We all crow about originality in games, but what we really want is good iteration. GTA III was good, but it was many gamers’ first open-world sandbox. Do we all go back to it? No – we look back at games like GTA: Vice City for adding motorcycles and a protagonist who is more than a blank slate, Saint’s Row for taking the genre to its extreme while refining the gameplay even more, and Crackdown for turning everything around and allowing us to play in a similar sandbox with a focus on a more traditional hero. Similar to good iteration, skillful combination of elements can make for a great game as well. Look no further than Puzzle Quest for proof of that: the marriage of simple match-three puzzle gameplay and traditional RPG leveling and skills made for an enthralling game that kept gamers addicted for hours.
How does this relate to Outland? Well, Outland is the combination and iteration of several gameplay styles that don’t seem compatible at first glance. It is equal parts Ikaruga and Metroid. From Ikaruga, Outland lifts the idea of color playing a role in whether bullet-hell-style projectiles hurt the player but iterates on the idea by making red enemies only able to take damage from a blue player and vice versa. From Metroid, it lifts the general game design: the player explores a large map, gains upgrades and abilities as the game progresses, and battles screen-filling bosses in order to advance the story.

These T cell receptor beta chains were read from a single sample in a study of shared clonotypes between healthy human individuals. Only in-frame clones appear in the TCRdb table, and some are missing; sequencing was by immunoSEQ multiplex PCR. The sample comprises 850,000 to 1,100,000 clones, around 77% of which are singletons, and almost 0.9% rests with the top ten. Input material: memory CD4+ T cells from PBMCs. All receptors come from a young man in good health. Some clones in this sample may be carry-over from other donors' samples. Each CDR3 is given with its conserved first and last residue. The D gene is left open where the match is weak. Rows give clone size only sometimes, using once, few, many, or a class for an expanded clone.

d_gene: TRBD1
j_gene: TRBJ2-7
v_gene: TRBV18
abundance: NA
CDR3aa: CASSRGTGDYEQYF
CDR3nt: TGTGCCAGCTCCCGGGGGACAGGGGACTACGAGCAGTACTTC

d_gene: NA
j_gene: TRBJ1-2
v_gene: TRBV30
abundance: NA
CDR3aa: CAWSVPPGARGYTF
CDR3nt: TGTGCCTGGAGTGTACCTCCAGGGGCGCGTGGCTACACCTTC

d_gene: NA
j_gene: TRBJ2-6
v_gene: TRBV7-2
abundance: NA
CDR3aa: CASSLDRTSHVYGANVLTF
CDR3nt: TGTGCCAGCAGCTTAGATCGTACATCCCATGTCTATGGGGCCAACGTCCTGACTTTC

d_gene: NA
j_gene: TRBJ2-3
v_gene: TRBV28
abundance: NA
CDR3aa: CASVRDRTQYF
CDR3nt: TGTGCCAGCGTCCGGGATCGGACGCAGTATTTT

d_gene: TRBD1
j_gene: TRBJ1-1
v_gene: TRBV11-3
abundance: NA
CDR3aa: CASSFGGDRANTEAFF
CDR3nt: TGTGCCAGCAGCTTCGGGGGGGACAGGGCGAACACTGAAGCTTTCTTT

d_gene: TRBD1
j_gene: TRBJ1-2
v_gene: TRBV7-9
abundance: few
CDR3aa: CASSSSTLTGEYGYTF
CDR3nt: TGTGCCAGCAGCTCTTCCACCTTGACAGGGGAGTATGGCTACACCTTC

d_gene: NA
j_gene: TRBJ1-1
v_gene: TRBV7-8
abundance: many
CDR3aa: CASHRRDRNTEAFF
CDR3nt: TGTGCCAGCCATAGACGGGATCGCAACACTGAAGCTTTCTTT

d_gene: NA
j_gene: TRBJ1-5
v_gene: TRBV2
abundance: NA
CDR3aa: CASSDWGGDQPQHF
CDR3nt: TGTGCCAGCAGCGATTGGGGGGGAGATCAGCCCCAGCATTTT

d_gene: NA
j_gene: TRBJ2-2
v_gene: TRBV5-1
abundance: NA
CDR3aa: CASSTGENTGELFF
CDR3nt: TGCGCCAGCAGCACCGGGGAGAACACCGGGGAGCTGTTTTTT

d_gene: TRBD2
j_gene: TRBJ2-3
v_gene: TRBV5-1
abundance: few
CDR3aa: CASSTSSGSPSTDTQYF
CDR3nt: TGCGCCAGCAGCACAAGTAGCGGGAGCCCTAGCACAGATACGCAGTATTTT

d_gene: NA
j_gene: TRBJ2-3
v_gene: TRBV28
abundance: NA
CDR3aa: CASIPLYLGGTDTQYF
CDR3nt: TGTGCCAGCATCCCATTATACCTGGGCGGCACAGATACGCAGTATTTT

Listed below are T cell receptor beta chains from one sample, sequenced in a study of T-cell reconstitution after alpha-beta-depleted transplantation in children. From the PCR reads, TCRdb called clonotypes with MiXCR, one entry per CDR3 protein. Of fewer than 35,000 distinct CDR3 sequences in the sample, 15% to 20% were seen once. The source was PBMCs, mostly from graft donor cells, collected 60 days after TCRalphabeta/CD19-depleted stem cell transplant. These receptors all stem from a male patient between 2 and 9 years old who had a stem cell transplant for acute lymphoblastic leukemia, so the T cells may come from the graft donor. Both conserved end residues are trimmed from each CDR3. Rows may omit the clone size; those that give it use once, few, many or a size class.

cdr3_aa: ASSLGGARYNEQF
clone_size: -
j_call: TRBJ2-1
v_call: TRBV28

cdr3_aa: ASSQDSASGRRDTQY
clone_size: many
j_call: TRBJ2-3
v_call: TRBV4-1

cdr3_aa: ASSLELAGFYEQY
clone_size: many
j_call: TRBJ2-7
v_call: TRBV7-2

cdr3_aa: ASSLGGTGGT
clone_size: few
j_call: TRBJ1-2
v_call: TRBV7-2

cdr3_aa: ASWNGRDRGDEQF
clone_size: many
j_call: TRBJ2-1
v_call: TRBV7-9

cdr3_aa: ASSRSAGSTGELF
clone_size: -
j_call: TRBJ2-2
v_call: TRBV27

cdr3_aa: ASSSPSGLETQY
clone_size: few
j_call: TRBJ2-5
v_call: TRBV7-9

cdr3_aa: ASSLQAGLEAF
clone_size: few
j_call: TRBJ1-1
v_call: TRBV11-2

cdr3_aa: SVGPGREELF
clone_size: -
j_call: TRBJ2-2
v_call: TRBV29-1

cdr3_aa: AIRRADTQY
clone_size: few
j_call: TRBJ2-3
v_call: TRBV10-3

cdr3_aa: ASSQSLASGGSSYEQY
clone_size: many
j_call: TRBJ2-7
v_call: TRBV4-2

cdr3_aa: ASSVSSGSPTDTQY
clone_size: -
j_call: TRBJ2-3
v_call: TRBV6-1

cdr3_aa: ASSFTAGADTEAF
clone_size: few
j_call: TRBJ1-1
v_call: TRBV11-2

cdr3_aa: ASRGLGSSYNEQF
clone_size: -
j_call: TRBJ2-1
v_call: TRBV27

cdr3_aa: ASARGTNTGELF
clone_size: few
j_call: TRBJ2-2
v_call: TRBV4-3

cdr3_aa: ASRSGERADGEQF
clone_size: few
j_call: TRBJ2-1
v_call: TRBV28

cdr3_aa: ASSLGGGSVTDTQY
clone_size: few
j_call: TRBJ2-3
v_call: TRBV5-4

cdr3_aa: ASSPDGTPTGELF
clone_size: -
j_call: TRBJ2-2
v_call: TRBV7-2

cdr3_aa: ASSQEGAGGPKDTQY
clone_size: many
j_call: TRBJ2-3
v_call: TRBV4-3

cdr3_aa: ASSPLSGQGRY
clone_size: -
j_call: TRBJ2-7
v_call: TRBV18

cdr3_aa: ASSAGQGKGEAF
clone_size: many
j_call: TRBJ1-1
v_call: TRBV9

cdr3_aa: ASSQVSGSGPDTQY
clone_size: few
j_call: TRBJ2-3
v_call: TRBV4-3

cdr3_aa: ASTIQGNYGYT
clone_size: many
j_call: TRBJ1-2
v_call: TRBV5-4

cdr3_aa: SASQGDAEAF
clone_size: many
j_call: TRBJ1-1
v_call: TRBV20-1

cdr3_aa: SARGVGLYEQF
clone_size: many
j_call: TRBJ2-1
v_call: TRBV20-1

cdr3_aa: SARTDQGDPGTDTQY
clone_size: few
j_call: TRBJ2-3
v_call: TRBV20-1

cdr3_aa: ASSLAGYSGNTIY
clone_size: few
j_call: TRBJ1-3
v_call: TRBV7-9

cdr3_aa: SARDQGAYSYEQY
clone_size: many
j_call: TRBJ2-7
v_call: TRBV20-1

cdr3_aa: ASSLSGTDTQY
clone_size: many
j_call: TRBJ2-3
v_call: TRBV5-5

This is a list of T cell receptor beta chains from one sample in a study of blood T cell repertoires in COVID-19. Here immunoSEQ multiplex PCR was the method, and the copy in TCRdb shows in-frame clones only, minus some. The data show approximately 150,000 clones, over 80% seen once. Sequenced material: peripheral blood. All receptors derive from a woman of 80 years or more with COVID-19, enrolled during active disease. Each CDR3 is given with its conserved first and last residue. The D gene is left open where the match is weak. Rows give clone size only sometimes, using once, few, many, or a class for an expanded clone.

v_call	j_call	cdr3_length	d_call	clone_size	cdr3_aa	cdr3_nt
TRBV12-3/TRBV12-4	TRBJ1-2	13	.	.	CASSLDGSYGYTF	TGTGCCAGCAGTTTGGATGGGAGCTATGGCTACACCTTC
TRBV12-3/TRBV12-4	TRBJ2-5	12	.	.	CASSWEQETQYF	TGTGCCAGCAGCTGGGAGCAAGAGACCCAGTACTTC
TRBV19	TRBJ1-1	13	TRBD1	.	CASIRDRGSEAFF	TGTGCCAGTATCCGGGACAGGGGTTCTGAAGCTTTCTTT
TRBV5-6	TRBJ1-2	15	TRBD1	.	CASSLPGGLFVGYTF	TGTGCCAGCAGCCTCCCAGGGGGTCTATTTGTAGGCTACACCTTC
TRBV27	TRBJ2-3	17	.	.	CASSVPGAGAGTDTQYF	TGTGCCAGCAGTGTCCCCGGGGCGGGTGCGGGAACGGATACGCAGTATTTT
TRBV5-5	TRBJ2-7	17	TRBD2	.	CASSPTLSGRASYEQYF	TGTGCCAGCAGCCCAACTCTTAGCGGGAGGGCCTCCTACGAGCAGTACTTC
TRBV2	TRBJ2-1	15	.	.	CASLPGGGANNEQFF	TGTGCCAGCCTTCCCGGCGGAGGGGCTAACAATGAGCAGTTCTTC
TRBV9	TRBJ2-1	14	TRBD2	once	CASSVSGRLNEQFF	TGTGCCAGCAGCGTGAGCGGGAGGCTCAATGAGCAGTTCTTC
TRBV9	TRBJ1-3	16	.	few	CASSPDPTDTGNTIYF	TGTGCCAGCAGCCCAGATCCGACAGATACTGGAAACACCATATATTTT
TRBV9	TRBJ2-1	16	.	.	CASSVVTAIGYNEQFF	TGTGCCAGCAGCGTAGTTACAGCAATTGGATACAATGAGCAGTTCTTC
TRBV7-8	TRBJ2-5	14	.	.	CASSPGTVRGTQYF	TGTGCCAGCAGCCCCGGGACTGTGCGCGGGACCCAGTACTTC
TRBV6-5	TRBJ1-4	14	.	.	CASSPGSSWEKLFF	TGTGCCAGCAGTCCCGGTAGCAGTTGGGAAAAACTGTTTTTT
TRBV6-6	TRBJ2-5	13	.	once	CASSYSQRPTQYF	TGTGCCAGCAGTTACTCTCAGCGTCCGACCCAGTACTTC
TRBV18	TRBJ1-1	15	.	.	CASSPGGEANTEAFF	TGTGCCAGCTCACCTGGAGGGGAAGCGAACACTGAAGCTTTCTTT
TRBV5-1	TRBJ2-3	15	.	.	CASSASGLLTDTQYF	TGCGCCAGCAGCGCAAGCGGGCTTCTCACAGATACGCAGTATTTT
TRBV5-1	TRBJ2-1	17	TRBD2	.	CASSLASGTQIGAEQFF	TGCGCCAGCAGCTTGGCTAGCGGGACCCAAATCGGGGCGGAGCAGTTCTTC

The art is beautiful and minimalistic. Everything is reminiscent of Aztec design, and color is used to great effect to communicate to the player how a section should be passed. Projectiles are blue, not only because blue is a pretty color, but because it communicates to the player that leaving the character red will make the next section difficult or impossible. The color-changing mechanic makes combat more challenging by throwing groups of red and blue enemies at you at the same time forcing you to be constantly aware of what color you are versus what color your enemy is because it won’t do any good to whack that blue beetle when you are a blue guy. Platforming sections also flex the color-changing mechanic by alternating blue-only platforms with red bullets and other arrangements that force color changes in mid-air and in the middle of a combat scenario.
Outland may not do anything new, but it combines elements from great games to great effect, creates a challenging campaign, and looks great while it does it. Outland is challenging without feeling cheap, artistic without feeling pretentious, and fun without being expensive. I am honestly surprised that Microsoft didn’t hold on to this one for 2011’s Summer of Arcade promotion.
Pros: Interesting art design, skillful marriage of shmup concepts with Metroidvania gameplay
Cons: It doesn’t pull any punches – as soon as a concept is introduced it is ratcheted up quickly